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Women for Expo 2015 – Interview with Rana Allam: Women’s empowerment has a very long way to go in rural Egypt 0

Brussels- After the Egyptian Revolution got dragged into a cycle of violence and complicated politicking, numerous stories have come out describing how daily life has failed to improve for ordinary women. Rana Allam, former Editor in Chief of The Daily News Egypt, discusses the aftermath of the Arab Spring, journalism in Egypt today and how the “Empowerment of women has a very long way to go in rural Egypt” in in this interview for Women for Expo, a project promoted by Expo Milano 2015.

Much of your journalistic career has been based around the support of Human Rights for all. However, in the current climate of intimidation and violence in Egypt, is independent journalism still possible in Egypt?

Since the military took power, over 90 journalists have been arrested, of which six have faced military trials. Independent journalism is suffering badly as journalists walk a very thin line and self-censorship is prevalent. We have very few independent media-outlets, most of which are online. Investigative journalism is almost dead for now and the job has become quite risky.

When the Arab Spring erupted in 2011, the western media covered the revolutions in Egypt and elsewhere in detail. However, as the Arab Spring became bogged down in violence, there may be a tendency in the media to move on to the “next” crisis. How do you assess the coverage of the Arab Rising by the Western media?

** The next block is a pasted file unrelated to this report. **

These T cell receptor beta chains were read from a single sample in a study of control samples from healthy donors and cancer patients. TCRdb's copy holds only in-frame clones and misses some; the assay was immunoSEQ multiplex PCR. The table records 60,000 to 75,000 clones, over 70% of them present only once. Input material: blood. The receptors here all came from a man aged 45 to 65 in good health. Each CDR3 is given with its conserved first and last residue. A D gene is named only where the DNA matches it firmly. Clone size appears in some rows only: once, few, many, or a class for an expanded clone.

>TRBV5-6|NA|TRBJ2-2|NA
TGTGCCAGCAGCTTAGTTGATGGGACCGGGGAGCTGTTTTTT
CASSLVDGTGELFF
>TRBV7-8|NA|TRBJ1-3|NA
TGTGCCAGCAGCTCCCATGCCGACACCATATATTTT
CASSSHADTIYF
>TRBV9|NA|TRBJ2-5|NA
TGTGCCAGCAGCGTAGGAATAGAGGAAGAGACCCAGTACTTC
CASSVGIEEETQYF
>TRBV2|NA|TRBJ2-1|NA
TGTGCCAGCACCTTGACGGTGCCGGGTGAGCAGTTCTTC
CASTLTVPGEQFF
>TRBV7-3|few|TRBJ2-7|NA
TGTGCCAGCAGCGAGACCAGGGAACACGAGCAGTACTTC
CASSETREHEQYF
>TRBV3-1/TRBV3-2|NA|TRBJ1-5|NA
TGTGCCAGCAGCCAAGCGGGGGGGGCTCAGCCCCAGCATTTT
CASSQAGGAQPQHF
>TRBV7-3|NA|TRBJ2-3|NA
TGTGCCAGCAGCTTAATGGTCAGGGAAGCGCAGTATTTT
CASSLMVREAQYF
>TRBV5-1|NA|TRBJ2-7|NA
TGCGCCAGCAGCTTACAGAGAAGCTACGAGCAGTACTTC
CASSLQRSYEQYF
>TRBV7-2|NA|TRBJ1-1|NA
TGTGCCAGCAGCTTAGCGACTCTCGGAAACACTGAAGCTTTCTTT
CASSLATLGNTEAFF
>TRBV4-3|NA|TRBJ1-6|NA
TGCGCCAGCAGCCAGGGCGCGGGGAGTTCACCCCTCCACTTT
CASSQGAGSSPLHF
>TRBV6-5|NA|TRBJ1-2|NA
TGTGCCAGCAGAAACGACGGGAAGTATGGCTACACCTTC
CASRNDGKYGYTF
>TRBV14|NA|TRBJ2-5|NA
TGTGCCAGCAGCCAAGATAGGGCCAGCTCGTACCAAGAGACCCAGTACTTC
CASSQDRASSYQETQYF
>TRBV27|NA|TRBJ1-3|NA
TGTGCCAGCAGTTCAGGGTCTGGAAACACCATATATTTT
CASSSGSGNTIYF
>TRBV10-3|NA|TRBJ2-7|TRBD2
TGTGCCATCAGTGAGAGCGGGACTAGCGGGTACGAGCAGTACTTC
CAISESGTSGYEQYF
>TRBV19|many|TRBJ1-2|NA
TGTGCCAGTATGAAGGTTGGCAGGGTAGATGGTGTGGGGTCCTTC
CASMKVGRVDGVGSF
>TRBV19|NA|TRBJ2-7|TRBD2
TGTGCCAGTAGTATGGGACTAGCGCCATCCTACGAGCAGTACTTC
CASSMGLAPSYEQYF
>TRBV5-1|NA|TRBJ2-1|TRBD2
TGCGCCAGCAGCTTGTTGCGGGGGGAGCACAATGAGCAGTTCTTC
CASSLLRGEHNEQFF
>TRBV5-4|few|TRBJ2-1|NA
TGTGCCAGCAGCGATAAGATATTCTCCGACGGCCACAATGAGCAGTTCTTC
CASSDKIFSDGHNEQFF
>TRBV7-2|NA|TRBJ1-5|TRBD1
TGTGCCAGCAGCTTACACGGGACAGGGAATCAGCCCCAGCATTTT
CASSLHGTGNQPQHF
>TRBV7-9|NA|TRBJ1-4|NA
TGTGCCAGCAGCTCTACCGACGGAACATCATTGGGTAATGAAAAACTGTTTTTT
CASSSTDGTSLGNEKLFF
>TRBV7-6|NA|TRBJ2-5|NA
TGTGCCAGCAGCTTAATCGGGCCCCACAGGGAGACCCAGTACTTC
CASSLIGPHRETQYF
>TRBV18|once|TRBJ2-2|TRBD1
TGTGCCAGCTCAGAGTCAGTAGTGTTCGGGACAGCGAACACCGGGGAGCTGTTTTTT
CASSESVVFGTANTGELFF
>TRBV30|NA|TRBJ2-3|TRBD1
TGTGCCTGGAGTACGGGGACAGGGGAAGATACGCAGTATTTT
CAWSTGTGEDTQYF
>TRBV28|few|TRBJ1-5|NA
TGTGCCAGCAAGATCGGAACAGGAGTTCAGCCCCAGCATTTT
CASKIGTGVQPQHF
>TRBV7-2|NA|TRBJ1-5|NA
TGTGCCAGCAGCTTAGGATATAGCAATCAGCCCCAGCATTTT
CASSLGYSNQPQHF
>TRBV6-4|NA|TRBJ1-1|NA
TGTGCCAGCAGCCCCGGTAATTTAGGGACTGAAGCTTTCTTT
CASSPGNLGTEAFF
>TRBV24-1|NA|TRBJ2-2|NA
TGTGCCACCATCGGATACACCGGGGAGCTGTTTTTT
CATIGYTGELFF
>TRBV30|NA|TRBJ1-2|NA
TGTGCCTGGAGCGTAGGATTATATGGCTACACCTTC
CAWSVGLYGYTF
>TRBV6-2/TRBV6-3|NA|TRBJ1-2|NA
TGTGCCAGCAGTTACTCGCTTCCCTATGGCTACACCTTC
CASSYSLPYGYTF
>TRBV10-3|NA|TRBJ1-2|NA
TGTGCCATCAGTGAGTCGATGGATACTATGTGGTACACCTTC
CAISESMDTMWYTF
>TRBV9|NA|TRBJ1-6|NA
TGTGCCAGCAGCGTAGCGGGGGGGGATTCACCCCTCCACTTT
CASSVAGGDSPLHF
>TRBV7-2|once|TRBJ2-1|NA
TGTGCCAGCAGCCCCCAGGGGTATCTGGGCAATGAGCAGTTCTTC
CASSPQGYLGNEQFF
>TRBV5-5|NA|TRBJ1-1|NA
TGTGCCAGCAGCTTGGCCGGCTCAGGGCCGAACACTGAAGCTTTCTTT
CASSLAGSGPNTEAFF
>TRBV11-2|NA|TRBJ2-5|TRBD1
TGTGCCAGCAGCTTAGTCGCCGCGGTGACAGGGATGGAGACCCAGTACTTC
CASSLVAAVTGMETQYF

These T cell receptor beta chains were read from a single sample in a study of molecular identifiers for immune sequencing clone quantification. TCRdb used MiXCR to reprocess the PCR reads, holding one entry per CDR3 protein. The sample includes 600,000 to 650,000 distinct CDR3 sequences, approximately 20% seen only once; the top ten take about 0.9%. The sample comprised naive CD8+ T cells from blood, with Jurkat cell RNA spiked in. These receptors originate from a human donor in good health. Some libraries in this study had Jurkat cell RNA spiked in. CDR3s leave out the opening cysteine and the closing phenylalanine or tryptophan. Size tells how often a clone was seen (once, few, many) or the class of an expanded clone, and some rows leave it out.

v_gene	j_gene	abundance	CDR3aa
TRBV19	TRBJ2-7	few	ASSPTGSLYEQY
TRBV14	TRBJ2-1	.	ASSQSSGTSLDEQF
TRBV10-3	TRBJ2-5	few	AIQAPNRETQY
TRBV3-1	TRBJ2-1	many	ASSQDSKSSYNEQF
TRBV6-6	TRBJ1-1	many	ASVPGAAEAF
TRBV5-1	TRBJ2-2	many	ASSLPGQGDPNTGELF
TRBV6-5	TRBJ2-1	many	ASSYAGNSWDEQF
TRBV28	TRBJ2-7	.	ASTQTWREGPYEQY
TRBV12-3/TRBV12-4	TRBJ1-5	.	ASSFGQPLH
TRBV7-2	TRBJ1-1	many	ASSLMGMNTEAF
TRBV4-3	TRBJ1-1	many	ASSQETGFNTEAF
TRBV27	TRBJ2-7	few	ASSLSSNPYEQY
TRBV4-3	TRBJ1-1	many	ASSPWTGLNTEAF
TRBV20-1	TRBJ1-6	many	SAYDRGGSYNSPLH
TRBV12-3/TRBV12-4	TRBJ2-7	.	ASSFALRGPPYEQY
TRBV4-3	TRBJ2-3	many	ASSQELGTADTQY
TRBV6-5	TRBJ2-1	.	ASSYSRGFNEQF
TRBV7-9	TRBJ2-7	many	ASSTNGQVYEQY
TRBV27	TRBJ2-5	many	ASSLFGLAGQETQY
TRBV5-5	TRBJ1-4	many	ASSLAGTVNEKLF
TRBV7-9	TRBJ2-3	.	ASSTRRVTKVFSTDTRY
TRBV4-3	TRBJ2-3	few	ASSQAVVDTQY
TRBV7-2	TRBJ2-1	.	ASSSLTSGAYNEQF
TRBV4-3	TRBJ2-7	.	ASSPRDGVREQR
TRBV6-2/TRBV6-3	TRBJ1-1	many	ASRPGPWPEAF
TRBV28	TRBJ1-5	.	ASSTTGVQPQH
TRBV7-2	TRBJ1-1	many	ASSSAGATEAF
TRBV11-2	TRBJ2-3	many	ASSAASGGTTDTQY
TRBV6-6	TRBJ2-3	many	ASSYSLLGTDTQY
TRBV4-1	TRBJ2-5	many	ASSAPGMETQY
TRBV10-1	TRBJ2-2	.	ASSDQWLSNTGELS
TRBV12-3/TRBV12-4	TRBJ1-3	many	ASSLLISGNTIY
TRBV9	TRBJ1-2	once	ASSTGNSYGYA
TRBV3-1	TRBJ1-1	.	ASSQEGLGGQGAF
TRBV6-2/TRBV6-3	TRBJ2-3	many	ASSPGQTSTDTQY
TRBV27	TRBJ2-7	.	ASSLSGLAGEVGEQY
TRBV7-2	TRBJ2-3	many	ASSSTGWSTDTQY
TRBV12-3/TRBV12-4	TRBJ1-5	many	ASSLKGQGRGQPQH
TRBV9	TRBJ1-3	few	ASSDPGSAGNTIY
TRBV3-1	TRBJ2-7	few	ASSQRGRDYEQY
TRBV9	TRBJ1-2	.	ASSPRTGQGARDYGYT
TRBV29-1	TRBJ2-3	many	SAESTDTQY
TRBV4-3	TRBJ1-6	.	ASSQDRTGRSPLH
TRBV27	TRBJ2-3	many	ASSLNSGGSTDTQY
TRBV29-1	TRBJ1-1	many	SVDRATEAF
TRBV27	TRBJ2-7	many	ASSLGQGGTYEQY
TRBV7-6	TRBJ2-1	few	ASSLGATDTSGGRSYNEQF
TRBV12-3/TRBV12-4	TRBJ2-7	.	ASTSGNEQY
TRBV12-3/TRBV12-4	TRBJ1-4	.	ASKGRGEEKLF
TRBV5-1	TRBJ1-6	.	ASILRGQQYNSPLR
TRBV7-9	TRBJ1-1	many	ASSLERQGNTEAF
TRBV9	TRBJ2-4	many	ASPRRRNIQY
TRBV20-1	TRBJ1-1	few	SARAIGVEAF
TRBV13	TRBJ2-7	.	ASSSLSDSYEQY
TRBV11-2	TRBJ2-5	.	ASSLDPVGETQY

Journalism is about the news, and yesterday’s news is not considered news anymore so the media has to move on to the next crisis. I think that during the uprisings and their aftermaths, the Western media was able to cover the events effectively because they wrote what they saw, which was quite simple. The problem arose after the uprisings, when everything became political and complicated. It was no longer about people on the streets getting killed, it was about the inner workings of the country’s politics. A journalist who does not know the country very well would not be able to report on it correctly.

For example, it took months for many foreign journalists to realize that Egypt has three camps not two. We have the old regime supporters (who now support the military), the Muslim Brotherhood (who want an Islamic state) and the democracy advocates (who want neither military nor Islamic government). Many western media outlets fell into the mistake of thinking that the fight was only between the military and the Muslim Brotherhood, while democracy advocates were also being killed and jailed. If you don’t know the inner political workings of a country, you cannot report effectively on post-revolution events.

As a woman journalist, can you describe how the national broadcasters cover gender issues? And what role do women journalists play in the national media?

There is huge lack of coverage of women’s issues on national media. The media is helping to exacerbate the problem by having misogynistic TV show hosts discussing women.

As for journalism, women are making their way and at times doing amazing work. However, they are not getting the deserved acknowledgment of such work. There is not one female chief editor of a print Arabic newspaper in Egypt, nor a female head of a major TV network. Women are left to small jobs or, at best, manage women’s or culture sections of Arabic papers/TV channels.